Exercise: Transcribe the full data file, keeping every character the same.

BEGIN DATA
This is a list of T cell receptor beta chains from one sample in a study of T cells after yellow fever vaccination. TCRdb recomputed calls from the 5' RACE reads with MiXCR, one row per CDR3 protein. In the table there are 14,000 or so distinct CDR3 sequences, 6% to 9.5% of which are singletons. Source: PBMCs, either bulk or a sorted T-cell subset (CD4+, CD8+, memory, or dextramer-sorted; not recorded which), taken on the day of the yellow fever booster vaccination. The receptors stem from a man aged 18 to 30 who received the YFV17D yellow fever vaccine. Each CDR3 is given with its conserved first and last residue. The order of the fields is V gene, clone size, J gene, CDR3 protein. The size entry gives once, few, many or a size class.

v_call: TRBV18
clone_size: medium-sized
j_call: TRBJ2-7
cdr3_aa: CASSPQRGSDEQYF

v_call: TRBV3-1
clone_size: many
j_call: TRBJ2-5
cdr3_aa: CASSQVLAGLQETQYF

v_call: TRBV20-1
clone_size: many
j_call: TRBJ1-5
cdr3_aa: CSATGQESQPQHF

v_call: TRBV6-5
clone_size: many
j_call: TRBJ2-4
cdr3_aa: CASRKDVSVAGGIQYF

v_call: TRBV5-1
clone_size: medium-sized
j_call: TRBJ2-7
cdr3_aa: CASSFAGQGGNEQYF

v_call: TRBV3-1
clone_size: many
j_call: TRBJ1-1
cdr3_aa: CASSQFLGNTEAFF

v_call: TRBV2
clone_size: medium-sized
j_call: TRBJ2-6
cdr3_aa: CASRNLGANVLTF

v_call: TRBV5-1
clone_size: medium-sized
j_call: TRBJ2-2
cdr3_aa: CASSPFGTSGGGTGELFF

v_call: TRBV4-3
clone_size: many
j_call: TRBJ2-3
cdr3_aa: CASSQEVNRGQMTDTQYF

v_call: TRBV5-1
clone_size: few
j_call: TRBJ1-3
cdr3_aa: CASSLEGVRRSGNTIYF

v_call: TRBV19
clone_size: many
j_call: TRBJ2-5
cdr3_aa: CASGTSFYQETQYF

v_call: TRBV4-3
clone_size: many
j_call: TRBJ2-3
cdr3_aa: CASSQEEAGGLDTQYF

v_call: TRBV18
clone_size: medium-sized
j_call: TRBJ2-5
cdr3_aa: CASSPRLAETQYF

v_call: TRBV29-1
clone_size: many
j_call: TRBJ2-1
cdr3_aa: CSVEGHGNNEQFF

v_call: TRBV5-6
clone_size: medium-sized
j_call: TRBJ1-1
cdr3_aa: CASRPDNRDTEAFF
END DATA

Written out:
This is a list of T cell receptor beta chains from one sample in a study of T cells after yellow fever vaccination. TCRdb recomputed calls from the 5' RACE reads with MiXCR, one row per CDR3 protein. In the table there are 14,000 or so distinct CDR3 sequences, 6% to 9.5% of which are singletons. Source: PBMCs, either bulk or a sorted T-cell subset (CD4+, CD8+, memory, or dextramer-sorted; not recorded which), taken on the day of the yellow fever booster vaccination. The receptors stem from a man aged 18 to 30 who received the YFV17D yellow fever vaccine. Each CDR3 is given with its conserved first and last residue. The order of the fields is V gene, clone size, J gene, CDR3 protein. The size entry gives once, few, many or a size class.

v_call: TRBV18
clone_size: medium-sized
j_call: TRBJ2-7
cdr3_aa: CASSPQRGSDEQYF

v_call: TRBV3-1
clone_size: many
j_call: TRBJ2-5
cdr3_aa: CASSQVLAGLQETQYF

v_call: TRBV20-1
clone_size: many
j_call: TRBJ1-5
cdr3_aa: CSATGQESQPQHF

v_call: TRBV6-5
clone_size: many
j_call: TRBJ2-4
cdr3_aa: CASRKDVSVAGGIQYF

v_call: TRBV5-1
clone_size: medium-sized
j_call: TRBJ2-7
cdr3_aa: CASSFAGQGGNEQYF

v_call: TRBV3-1
clone_size: many
j_call: TRBJ1-1
cdr3_aa: CASSQFLGNTEAFF

v_call: TRBV2
clone_size: medium-sized
j_call: TRBJ2-6
cdr3_aa: CASRNLGANVLTF

v_call: TRBV5-1
clone_size: medium-sized
j_call: TRBJ2-2
cdr3_aa: CASSPFGTSGGGTGELFF

v_call: TRBV4-3
clone_size: many
j_call: TRBJ2-3
cdr3_aa: CASSQEVNRGQMTDTQYF

v_call: TRBV5-1
clone_size: few
j_call: TRBJ1-3
cdr3_aa: CASSLEGVRRSGNTIYF

v_call: TRBV19
clone_size: many
j_call: TRBJ2-5
cdr3_aa: CASGTSFYQETQYF

v_call: TRBV4-3
clone_size: many
j_call: TRBJ2-3
cdr3_aa: CASSQEEAGGLDTQYF

v_call: TRBV18
clone_size: medium-sized
j_call: TRBJ2-5
cdr3_aa: CASSPRLAETQYF

v_call: TRBV29-1
clone_size: many
j_call: TRBJ2-1
cdr3_aa: CSVEGHGNNEQFF

v_call: TRBV5-6
clone_size: medium-sized
j_call: TRBJ1-1
cdr3_aa: CASRPDNRDTEAFF